The Science and Use of Mantras. What are mantras? What are their effects? How do they work? How do you select a mantra for a given individual? And how should they be used?
Familiarity with the terminology and literature of the Vedic/Yoga tradition. You don’t need to become a Vedic scholar to teach meditation, but you will find it helpful to have an overview of Vedic literature, the systems of Indian Philosophy, and an understanding of important terms, for instance, the three gunas, the levels of speech, types of samadhi, the eight limbs of Yoga, Atman, Brahman, manas, buddhi, asmita, etc. We will also read from The Bhagavad-Gita, The Ribhu Gita, The Rig Veda, The Yoga Sutras, and perhaps others. (See Suggested Readings at the bottom of this page.)
The Process of Teaching. The art of teaching is an exciting and complex process that takes years of experience to master. We will begin the process on the course. You will be given a detailed outline for teaching all the meditation practices, but you will also design your own introductory talks for different audience types. You will have the chance to hone your public speaking skills, practice teaching other participants, fielding questions, and so on.
Instructing People with Special Needs. Not all of your students will be adults in perfect emotional, physical, and psychological condition. You will need to know how to instruct people with special needs, such as someone experiencing psychological distress or instability. You will need to know how various substances (drugs, alcohol, caffeine, medications) can effect the experience of meditation, and how to advise people using such substances. You will also learn how to teach children, even as young as kindergarten age.
Relevant Lifestyle Considerations. People from all walks of life, with widely varied lifestyles, meditate. Nevertheless, as a teacher and potential guide, you should be aware that lifestyle can greatly impact the rate of growth a person experiences through meditation. Such factors as diet, routine, exercise, attitude, sexual behavior, etc. will be discussed in terms of traditional guidelines—the yamas and niyamas, and an understanding of the three gunas: rajas, sattva, and tamas.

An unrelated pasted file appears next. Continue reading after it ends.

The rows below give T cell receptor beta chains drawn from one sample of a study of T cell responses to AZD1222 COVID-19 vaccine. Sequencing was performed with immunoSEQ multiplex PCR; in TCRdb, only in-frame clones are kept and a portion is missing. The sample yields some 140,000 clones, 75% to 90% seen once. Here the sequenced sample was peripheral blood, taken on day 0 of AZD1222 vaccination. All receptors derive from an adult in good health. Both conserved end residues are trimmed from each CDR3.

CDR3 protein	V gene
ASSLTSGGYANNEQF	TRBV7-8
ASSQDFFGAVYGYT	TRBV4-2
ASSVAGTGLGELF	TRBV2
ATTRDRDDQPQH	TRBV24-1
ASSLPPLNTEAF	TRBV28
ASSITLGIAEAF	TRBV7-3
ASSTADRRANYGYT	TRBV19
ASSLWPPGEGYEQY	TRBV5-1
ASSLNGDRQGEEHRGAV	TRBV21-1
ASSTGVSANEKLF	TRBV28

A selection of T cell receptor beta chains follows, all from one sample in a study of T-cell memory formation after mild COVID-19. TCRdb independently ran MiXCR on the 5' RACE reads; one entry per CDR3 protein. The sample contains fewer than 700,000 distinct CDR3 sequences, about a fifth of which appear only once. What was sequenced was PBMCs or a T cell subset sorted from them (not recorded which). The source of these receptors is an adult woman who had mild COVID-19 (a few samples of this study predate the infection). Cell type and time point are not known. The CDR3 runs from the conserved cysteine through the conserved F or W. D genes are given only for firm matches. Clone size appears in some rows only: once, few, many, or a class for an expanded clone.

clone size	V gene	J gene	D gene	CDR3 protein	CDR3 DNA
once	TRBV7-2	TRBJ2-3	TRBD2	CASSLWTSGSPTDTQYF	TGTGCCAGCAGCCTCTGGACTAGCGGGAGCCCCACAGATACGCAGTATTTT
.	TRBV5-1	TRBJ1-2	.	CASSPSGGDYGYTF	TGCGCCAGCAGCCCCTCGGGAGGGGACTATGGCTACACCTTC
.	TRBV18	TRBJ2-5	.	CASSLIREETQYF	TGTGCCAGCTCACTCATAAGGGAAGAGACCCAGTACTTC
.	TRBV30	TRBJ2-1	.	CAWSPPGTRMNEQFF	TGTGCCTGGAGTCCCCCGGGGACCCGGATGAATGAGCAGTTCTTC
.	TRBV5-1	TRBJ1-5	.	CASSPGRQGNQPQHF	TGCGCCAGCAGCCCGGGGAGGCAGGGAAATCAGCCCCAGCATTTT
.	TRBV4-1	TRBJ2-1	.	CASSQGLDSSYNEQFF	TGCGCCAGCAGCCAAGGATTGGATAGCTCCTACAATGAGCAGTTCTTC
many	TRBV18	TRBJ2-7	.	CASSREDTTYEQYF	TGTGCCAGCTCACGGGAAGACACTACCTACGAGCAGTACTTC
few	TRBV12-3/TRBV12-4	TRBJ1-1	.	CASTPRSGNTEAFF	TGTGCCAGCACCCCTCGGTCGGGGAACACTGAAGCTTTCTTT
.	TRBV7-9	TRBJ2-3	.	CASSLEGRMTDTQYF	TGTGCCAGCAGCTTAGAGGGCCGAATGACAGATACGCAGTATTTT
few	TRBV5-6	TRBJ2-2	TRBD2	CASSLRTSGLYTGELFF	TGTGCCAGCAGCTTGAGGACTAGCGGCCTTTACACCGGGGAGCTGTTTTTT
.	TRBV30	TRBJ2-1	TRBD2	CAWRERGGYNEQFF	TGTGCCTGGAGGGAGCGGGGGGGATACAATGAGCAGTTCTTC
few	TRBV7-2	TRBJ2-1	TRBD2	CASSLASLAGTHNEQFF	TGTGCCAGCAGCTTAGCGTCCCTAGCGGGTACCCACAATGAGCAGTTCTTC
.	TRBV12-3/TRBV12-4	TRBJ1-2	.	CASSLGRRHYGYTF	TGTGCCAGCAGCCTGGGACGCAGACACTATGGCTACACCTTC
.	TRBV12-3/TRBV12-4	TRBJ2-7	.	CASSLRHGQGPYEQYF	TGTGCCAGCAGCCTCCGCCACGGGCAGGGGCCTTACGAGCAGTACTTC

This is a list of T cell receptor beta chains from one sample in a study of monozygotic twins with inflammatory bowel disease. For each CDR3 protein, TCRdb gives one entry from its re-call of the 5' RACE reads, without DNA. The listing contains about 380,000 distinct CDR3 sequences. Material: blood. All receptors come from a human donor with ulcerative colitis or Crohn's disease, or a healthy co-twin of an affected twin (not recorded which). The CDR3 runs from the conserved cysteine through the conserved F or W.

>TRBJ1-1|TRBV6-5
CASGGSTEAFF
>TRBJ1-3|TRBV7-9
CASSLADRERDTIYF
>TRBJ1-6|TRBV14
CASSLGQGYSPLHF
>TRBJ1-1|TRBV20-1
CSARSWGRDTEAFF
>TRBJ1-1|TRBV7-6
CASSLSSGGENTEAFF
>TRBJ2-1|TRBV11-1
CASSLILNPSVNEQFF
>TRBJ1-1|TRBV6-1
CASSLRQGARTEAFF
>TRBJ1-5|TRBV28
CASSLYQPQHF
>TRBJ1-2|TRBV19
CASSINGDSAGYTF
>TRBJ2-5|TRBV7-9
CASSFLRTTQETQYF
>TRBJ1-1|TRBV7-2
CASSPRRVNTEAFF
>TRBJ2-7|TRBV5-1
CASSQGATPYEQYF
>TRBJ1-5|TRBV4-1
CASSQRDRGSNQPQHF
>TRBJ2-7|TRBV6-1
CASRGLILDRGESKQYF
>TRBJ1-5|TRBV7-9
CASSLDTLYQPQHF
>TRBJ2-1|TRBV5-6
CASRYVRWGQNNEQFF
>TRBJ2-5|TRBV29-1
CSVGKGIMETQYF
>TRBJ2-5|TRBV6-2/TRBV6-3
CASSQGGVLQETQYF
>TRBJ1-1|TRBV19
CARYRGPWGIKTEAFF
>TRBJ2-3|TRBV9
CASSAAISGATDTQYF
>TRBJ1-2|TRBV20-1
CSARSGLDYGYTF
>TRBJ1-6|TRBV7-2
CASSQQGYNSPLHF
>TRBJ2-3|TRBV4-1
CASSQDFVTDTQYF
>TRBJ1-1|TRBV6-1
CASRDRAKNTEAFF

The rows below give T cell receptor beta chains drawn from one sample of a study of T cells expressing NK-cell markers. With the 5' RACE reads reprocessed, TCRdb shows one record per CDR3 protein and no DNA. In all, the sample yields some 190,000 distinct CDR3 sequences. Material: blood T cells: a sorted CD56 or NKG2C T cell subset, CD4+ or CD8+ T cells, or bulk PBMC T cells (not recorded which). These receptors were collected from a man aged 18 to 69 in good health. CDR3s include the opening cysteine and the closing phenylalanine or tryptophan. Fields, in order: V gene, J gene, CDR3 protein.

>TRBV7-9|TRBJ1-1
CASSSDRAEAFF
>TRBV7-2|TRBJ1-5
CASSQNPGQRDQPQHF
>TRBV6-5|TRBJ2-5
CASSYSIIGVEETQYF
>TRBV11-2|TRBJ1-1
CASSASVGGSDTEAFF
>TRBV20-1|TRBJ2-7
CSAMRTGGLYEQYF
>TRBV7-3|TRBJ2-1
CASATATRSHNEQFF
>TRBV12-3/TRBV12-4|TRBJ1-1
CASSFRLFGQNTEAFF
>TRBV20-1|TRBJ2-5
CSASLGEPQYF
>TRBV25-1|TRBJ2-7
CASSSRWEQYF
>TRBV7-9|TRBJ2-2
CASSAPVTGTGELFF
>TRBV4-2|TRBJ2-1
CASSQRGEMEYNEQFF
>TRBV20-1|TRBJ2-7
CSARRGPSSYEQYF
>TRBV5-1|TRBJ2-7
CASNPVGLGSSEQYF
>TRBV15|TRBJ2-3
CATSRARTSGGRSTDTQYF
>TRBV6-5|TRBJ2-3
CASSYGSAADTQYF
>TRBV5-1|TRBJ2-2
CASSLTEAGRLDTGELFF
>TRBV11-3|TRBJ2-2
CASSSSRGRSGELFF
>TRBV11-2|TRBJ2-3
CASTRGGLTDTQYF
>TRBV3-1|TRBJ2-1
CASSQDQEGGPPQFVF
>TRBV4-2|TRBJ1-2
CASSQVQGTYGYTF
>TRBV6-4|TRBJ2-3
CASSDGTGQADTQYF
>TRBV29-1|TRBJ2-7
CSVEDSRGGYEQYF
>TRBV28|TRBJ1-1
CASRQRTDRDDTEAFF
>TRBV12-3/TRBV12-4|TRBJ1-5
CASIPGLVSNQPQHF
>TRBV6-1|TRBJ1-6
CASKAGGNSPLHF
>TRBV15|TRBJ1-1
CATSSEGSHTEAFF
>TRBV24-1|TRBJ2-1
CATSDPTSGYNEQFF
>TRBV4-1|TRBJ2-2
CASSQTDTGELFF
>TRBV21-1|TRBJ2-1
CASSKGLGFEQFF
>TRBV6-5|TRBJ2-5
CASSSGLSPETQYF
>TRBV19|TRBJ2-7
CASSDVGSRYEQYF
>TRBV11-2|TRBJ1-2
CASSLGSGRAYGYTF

Before the start of the course, we suggest you read Effortless Mind: Meditation with Ease by Ajayan Borys, and if you would like, Whispers of the Himalaya, also by Ajayan. Effortless Mind will give you a solid foundation of understanding and practice that will save days of instruction and allow you to get the most from the course. We think you’ll find Whispers to be inspiring and informative.
You might find it helpful to read all my blog, which contains related to meditation.
You will learn how to talk about meditation and gain additional insight into the practice and benefits of meditation by listening to interviews of Ajayan about Effortless Mind. Though it is not required, we highly recommend listening to these radio interviews before attending the Course.
Books we recommend
Reading alone will not actually prepare you to teach meditation, but if you’d like to do some general background reading, here are a few books we recommend (in order of importance as background for the course):
Maharishi Mahesh Yogi on the Bhagavad-Gita: A New Translation and Commentary, Chapters 1-6. ISBN 0-14-019247-6.
The Ribhu Gita, Translated by Dr. H. Ramamoorthy Assisted by Nome. No ISBN. To order, see: http://www.satramana.org/html/ribhu_gita.htm.
Vasishtha’s Yoga, Swami Venkatesananda, SUNY. ISBN 0-7914-1364-0.
Yoga Philosophy of Patanjali, Swami Hariharananda Aranya. (Note that this includes Vyasa’s commentary, which makes it the best translation of the Yoga Sutras I’ve seen.) SUNY. ISBN 0-87395-729-6.
I Am That: Talks with Sri Nisargadatta Maharaj. The Acorn Press. ISBN 0-89386-022-0.
The Core Teachings of Ramana Maharshi. Edited by Roy Melvyn. Available through Amazon.com as a kindle book.
For More Information
Please see the following pages for complete details on the Meditation Teacher Training Course: